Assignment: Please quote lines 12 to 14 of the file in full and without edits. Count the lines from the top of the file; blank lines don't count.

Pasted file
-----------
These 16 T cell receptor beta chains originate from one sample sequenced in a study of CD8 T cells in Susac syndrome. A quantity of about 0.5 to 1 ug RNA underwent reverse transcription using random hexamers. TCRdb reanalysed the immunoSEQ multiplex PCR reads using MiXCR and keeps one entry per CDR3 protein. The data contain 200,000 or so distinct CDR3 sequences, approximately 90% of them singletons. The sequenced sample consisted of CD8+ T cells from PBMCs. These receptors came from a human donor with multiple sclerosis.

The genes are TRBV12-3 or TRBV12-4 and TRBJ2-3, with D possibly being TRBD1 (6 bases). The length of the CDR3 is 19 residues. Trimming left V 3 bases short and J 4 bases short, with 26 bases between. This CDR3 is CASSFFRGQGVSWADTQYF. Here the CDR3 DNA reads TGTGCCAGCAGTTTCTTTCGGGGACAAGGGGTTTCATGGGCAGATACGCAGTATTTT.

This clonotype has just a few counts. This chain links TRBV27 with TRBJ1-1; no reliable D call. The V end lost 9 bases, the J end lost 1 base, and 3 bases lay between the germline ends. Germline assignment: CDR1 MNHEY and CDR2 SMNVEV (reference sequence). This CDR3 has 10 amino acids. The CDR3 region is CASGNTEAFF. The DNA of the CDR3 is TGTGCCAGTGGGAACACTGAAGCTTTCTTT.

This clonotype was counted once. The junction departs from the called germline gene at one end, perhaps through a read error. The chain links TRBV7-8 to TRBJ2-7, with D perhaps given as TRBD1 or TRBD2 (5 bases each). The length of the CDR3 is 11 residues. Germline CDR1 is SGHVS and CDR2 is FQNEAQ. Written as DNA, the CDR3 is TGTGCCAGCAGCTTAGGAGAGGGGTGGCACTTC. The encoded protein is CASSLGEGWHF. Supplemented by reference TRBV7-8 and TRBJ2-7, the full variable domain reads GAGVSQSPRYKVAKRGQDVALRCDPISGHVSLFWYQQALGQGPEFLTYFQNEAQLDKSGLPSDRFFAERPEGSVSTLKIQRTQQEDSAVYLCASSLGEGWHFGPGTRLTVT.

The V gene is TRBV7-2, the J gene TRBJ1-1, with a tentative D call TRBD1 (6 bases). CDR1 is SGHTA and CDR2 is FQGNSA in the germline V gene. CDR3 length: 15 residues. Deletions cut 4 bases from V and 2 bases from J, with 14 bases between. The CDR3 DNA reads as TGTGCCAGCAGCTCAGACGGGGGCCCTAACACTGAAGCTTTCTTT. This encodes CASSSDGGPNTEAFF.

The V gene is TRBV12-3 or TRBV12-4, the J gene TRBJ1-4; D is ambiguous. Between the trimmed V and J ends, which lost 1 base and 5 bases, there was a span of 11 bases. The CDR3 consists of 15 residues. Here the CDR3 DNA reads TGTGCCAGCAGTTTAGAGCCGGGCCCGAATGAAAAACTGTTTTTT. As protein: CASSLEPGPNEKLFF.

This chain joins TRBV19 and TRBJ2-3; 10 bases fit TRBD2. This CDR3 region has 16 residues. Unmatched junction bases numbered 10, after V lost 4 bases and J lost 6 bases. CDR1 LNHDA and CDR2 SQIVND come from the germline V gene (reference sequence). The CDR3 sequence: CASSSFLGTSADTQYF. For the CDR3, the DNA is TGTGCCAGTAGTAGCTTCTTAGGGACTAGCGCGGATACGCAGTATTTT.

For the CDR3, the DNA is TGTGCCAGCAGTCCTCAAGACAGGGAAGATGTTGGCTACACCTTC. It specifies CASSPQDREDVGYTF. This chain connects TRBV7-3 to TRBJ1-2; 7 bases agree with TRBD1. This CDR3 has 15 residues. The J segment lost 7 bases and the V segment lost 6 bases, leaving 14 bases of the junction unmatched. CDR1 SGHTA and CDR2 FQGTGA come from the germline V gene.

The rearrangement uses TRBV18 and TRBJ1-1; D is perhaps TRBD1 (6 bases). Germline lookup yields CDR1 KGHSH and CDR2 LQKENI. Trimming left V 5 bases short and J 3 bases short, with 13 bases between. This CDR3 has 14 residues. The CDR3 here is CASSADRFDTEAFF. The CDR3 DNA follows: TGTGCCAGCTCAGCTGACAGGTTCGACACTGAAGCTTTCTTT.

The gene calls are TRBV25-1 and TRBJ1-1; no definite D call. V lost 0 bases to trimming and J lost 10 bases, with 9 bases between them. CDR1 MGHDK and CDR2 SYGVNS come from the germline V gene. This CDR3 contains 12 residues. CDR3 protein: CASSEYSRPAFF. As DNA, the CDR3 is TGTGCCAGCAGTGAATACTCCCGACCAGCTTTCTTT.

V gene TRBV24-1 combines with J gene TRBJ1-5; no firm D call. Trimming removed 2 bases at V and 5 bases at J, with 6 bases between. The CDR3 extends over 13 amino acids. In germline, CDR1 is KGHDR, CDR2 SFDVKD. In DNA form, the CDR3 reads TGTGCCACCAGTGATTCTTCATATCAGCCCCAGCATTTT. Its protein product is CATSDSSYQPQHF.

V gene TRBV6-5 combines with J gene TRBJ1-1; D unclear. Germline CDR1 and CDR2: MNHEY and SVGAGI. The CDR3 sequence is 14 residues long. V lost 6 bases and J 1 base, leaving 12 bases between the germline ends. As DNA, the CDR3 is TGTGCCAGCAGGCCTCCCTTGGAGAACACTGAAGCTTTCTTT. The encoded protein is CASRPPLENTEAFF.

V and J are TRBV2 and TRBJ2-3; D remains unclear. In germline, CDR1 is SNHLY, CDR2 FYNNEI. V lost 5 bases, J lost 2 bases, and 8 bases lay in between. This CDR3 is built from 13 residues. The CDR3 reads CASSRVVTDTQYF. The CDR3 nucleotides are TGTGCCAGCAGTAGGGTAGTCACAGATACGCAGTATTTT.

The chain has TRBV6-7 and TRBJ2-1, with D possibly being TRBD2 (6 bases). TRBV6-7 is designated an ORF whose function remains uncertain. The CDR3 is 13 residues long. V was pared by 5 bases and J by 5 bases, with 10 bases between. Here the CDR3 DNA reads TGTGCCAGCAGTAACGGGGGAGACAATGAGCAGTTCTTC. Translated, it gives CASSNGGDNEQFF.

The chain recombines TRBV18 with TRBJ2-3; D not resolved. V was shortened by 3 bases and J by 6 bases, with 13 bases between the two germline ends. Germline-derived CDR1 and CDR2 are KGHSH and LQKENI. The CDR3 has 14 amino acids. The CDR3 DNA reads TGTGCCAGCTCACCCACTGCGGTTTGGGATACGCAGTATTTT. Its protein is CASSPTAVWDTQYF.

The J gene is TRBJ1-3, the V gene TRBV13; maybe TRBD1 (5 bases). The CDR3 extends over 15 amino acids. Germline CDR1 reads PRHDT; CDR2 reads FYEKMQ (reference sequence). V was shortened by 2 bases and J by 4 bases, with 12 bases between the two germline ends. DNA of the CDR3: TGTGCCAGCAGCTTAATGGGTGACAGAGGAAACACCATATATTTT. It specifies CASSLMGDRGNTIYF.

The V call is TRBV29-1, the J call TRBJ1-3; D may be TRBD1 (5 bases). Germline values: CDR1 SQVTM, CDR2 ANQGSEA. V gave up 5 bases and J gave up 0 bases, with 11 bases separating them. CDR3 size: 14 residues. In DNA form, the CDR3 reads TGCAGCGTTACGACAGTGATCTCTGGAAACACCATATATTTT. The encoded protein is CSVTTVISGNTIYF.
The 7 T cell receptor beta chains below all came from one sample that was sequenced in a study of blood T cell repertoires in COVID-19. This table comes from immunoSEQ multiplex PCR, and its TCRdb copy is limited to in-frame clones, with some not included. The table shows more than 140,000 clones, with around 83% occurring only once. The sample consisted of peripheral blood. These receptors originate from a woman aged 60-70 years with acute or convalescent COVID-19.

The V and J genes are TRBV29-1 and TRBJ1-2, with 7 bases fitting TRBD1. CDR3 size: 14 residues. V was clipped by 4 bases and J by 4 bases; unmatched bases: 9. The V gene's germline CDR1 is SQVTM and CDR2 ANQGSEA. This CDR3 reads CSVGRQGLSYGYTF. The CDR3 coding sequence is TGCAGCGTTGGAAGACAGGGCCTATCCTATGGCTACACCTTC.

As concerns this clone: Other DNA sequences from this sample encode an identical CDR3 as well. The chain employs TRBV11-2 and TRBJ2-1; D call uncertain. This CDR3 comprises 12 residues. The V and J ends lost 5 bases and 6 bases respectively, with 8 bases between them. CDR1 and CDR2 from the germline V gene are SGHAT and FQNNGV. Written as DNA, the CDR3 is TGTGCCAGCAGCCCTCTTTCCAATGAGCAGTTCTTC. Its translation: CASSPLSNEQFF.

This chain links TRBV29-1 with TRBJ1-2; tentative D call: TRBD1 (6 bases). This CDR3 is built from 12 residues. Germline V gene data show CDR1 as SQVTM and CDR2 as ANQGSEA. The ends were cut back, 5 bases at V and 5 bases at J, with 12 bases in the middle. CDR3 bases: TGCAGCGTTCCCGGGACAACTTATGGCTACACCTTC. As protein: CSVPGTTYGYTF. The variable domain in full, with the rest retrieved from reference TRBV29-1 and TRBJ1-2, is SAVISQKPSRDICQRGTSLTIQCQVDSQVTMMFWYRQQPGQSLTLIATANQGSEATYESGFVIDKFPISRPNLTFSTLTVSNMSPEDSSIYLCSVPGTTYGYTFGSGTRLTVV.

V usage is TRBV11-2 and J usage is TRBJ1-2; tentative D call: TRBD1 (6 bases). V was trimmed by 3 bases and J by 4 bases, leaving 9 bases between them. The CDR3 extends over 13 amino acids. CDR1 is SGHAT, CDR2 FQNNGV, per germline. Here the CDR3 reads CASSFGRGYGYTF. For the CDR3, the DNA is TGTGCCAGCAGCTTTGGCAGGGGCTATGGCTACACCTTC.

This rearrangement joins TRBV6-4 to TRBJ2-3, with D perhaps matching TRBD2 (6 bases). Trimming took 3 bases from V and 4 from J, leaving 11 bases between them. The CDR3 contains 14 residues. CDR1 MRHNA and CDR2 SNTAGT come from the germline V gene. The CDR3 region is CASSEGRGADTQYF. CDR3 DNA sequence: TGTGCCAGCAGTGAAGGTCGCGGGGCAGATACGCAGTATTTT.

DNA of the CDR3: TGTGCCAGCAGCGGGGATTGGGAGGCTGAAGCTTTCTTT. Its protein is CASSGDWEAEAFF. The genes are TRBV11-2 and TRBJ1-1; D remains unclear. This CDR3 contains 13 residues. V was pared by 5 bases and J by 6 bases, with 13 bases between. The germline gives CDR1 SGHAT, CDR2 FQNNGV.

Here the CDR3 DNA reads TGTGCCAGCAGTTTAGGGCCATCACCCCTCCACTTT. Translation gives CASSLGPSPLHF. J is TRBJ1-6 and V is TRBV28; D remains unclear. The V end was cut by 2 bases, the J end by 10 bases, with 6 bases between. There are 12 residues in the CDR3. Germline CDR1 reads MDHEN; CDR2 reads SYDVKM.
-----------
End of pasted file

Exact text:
V gene TRBV6-5 combines with J gene TRBJ1-1; D unclear. Germline CDR1 and CDR2: MNHEY and SVGAGI. The CDR3 sequence is 14 residues long. V lost 6 bases and J 1 base, leaving 12 bases between the germline ends. As DNA, the CDR3 is TGTGCCAGCAGGCCTCCCTTGGAGAACACTGAAGCTTTCTTT. The encoded protein is CASRPPLENTEAFF.

V and J are TRBV2 and TRBJ2-3; D remains unclear. In germline, CDR1 is SNHLY, CDR2 FYNNEI. V lost 5 bases, J lost 2 bases, and 8 bases lay in between. This CDR3 is built from 13 residues. The CDR3 reads CASSRVVTDTQYF. The CDR3 nucleotides are TGTGCCAGCAGTAGGGTAGTCACAGATACGCAGTATTTT.

The chain has TRBV6-7 and TRBJ2-1, with D possibly being TRBD2 (6 bases). TRBV6-7 is designated an ORF whose function remains uncertain. The CDR3 is 13 residues long. V was pared by 5 bases and J by 5 bases, with 10 bases between. Here the CDR3 DNA reads TGTGCCAGCAGTAACGGGGGAGACAATGAGCAGTTCTTC. Translated, it gives CASSNGGDNEQFF.